In response to:

Plain Tales from British India from the April 26, 2007 issue

To the Editors:

William Dalrymple [Plain Tales from British India,” NYR, April 26], accuses me of having “encouraged the US to embrace empire.” He adds in a footnote that I have “recently expressed doubts about the capacity of the US to sustain the imperial interventions he earlier supported.”

However, anyone who has read my book Empire: The Rise and Demise of the British World Order and the Lessons for Global Power, written in 2002 and published before the invasion of Iraq, knows that my doubts about the American capacity to make a success of quasi-imperial undertakings are scarcely recent. “On close inspection,” I wrote,

America’s strengths may not be the strengths of a natural imperial hegemon. For one thing, British imperial power relied on the massive export of capital and people. But since 1972 the American economy has been a net importer of capital…and it remains the favoured destination of immigrants from around the world, not a producer of would-be colonial emigrants. Moreover, Britain in its heyday was able to draw on a culture of unabashed imperialism which dated back to the Elizabethan period, whereas the US…will always be a reluctant ruler of other peoples. Since Woodrow Wilson’s intervention to restore the elected government in Mexico in 1913, the American approach has too often been to fire some shells, march in, hold elections and then get the hell out—until the next crisis. Haiti is one recent example; Kosovo another. Afghanistan may yet prove to be the next.

And now Iraq, just as I predicted in Colossus: The Rise and Fall of the American Empire, published in 2004. QED.

I might add that it was my unease about the naiveté of American neoconservatives that, six days before the event, led me to cast doubt on the wisdom of British involvement in the invasion of Iraq (“What’s Really in It for Britain?,” Financial Times, March 14, 2003).

Niall Ferguson

Harvard University

Cambridge, Massachusetts

William Dalrymple replies:

Though I strongly differ from Niall Ferguson in my politics, and have often wondered at his odd enthusiasm for the bloody business of conquering and ruling over other people, as a fellow Scot of the same generation working in the same field, I have nonetheless long admired my compatriot’s impressive eloquence and his great industry. I was therefore more than a little surprised to see him denying encouraging the US to embrace Empire, and to find him distancing himself from the neocons he says he now finds “naive.” Could this be the same Niall Ferguson who wrote with characteristic brio in The New York Times Magazine of April 27, 2003, the following passionate call to arms?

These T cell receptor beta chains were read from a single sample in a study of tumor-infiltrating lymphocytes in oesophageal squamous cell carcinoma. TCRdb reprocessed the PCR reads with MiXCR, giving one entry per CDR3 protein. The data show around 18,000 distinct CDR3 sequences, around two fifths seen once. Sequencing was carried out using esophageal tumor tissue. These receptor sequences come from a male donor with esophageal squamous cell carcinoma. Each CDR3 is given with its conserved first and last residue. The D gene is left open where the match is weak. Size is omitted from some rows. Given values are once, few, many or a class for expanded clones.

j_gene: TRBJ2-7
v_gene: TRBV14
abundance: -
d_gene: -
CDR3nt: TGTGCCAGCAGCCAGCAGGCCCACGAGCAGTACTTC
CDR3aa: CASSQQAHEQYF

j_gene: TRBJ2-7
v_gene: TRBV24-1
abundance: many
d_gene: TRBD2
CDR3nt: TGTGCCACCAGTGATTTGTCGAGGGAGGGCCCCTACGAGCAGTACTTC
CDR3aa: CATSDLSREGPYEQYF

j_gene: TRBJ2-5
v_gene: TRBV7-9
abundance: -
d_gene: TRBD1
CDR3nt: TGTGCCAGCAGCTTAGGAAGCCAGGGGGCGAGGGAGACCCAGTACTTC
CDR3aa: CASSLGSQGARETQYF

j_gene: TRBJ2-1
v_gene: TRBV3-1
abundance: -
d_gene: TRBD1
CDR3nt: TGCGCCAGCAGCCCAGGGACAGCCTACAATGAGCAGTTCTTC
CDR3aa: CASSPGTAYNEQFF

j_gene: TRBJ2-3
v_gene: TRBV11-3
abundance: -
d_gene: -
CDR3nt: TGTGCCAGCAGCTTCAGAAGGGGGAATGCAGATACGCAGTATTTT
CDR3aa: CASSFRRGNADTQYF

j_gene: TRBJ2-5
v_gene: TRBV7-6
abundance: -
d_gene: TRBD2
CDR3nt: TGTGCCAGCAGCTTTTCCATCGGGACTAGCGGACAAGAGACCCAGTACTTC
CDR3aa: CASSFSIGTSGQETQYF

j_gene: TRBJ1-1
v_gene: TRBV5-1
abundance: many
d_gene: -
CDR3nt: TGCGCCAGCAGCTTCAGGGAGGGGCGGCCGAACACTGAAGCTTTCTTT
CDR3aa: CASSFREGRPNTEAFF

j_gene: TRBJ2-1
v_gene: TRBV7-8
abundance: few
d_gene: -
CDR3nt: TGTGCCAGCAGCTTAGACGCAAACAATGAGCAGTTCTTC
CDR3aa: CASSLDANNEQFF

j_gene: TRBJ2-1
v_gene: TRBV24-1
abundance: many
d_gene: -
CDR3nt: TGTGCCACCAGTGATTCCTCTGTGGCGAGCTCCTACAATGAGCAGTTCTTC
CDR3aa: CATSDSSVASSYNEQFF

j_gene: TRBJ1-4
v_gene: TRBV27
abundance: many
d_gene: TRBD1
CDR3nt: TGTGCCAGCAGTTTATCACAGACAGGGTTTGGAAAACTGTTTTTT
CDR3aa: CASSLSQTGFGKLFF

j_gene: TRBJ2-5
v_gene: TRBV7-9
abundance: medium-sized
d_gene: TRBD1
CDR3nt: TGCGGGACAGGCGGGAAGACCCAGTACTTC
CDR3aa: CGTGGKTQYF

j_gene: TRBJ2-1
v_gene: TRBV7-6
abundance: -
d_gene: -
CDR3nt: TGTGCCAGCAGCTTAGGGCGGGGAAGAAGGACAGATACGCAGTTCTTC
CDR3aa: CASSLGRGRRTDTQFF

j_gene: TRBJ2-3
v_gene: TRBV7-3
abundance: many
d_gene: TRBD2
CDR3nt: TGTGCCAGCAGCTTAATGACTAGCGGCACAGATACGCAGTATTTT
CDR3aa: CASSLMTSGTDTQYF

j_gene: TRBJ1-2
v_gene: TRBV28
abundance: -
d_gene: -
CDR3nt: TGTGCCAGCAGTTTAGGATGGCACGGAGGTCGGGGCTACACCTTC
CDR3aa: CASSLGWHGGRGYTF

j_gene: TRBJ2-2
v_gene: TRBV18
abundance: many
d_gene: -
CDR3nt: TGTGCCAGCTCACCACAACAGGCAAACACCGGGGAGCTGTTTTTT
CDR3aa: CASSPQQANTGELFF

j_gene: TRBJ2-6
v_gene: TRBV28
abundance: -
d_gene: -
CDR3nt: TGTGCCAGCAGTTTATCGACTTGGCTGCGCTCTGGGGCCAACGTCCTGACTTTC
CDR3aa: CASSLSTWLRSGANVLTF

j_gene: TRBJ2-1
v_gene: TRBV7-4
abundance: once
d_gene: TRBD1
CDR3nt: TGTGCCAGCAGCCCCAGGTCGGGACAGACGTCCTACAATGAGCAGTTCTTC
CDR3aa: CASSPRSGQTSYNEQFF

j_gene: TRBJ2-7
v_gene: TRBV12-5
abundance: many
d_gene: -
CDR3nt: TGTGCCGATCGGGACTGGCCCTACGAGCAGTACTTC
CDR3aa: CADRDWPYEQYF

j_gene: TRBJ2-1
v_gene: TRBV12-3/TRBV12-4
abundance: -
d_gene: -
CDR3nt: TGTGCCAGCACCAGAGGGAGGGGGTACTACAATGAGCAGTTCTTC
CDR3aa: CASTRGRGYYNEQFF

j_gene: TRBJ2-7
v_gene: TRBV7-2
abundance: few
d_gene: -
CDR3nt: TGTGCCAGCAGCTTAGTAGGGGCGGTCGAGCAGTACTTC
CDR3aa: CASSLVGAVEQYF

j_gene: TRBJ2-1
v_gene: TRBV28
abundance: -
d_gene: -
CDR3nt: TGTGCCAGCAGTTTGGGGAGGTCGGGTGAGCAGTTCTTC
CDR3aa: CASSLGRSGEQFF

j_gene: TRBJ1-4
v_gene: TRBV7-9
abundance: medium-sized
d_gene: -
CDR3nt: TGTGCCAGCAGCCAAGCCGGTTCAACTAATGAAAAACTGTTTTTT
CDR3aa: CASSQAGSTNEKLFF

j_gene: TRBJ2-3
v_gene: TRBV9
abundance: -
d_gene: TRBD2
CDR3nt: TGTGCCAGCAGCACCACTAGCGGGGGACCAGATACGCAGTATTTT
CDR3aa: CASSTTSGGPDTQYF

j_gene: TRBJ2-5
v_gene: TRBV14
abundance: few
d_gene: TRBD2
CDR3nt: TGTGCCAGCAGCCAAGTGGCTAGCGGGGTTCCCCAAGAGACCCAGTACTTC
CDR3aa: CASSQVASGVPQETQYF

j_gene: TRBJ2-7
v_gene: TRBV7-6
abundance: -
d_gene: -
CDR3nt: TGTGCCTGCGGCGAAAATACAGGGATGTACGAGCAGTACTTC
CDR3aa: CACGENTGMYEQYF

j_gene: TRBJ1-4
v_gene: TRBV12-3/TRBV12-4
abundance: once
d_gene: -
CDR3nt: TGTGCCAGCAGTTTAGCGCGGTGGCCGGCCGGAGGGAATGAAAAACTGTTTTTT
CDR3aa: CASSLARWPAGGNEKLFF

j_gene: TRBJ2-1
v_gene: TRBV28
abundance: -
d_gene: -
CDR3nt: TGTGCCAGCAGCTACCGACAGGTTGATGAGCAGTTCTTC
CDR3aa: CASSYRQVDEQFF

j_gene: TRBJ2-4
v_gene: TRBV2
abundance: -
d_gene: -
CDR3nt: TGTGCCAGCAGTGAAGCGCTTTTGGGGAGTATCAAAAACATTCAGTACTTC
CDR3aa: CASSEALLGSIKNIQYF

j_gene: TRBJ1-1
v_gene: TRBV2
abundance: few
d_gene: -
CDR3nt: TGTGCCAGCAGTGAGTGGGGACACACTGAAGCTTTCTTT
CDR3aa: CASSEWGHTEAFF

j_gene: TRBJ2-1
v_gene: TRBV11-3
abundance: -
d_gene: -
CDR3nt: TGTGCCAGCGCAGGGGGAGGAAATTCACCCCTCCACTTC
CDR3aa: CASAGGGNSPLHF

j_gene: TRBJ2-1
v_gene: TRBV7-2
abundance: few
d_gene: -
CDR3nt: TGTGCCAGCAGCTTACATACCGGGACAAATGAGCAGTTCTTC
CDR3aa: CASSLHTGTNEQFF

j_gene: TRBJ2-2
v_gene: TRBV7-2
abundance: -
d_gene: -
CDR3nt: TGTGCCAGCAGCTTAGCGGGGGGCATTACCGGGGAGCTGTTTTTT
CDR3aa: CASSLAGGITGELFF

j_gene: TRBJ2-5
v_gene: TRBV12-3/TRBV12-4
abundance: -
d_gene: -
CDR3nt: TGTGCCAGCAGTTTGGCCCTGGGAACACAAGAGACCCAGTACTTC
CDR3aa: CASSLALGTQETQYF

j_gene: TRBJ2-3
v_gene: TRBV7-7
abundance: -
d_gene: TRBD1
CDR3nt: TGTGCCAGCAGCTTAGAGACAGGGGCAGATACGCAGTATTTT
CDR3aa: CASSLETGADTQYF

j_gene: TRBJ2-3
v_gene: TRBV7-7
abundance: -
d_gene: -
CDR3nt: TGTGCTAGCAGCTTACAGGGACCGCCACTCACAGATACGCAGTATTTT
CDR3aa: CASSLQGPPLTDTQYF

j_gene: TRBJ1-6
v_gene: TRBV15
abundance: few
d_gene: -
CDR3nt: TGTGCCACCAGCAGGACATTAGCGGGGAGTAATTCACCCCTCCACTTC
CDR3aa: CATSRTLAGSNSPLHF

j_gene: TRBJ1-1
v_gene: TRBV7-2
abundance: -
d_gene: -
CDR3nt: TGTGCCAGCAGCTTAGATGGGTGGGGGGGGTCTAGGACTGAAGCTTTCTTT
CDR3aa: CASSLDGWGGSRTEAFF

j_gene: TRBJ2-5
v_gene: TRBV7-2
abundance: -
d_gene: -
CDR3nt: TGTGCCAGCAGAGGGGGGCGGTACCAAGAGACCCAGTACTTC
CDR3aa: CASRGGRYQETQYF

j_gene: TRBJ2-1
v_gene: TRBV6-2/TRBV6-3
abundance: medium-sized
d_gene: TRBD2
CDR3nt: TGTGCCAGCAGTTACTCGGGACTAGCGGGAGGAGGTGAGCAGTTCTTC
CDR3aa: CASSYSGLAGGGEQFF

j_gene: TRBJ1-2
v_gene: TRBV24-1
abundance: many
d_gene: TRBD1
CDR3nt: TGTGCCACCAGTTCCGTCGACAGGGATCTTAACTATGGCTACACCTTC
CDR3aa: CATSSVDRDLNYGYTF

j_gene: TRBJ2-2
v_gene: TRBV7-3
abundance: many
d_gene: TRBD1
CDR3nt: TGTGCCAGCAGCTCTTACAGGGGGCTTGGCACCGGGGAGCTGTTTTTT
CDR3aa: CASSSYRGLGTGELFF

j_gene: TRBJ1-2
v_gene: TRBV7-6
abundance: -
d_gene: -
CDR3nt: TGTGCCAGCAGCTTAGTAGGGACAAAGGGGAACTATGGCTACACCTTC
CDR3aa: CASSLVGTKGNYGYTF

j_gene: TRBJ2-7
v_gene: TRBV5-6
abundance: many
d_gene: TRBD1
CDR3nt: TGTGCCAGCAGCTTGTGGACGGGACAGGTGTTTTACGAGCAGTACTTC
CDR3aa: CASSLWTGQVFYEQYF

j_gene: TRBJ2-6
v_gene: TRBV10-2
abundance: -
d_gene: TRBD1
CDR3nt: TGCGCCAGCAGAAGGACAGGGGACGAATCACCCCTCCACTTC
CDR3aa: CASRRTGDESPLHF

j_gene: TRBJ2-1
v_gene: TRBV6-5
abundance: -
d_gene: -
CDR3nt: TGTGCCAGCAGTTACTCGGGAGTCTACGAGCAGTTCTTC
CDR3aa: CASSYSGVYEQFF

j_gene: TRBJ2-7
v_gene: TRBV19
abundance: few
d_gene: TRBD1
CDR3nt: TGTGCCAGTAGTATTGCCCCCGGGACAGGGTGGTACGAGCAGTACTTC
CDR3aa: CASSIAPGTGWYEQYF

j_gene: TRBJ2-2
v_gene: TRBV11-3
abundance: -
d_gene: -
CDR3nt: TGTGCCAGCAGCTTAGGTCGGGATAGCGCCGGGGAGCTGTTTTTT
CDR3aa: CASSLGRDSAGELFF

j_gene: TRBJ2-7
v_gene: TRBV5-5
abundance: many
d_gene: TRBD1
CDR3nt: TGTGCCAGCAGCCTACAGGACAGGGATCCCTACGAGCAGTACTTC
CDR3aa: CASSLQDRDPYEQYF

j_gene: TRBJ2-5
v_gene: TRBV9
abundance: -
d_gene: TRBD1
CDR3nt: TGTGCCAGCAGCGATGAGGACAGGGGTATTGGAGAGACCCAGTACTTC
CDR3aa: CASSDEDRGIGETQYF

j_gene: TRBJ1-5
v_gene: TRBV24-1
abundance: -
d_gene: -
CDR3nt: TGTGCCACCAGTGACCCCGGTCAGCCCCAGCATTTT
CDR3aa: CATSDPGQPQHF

Let me come clean. I am a fully paid up member of the neoimperialist gang. Twelve years ago—when it was not fashionable to say so—I was already arguing that it would be “desirable for the United States to depose” tyrants like Saddam Hussein. “Capitalism and democracy,” I wrote, “are not naturally occurring, but require strong institutional foundations of law and order. The proper role of an Imperial America is to establish these institutions where they are lacking, if necessary by military force.” Today this argument is in danger of becoming a commonplace…. Max Boot has gone so far as to say the United States should provide places like Afghanistan and other troubled countries with “the sort of enlightened foreign administration once provided by self-confident Englishmen in jodhpurs and pith helmets.” I agree.

The United States unquestionably has the raw power to build an Empire…[but] where, then, is the new imperial elite to come from? The work needs to begin, and swiftly, to encourage American students at the country’s leading universities to think more seriously about careers overseas—and by overseas I do not mean in London…. So long as the American Empire dare not speak its own name…today’s ambitious young men and women will take one look at the prospects for postwar Iraq and say with one voice, “Don’t even go there.” Americans need to go there. If the best and brightest insist on staying at home, today’s imperial project may end—unspeakably—tomorrow.

The extreme folly and naiveté of such neoimperialist ideas are now, one hopes, obvious to all.

This Issue

July 19, 2007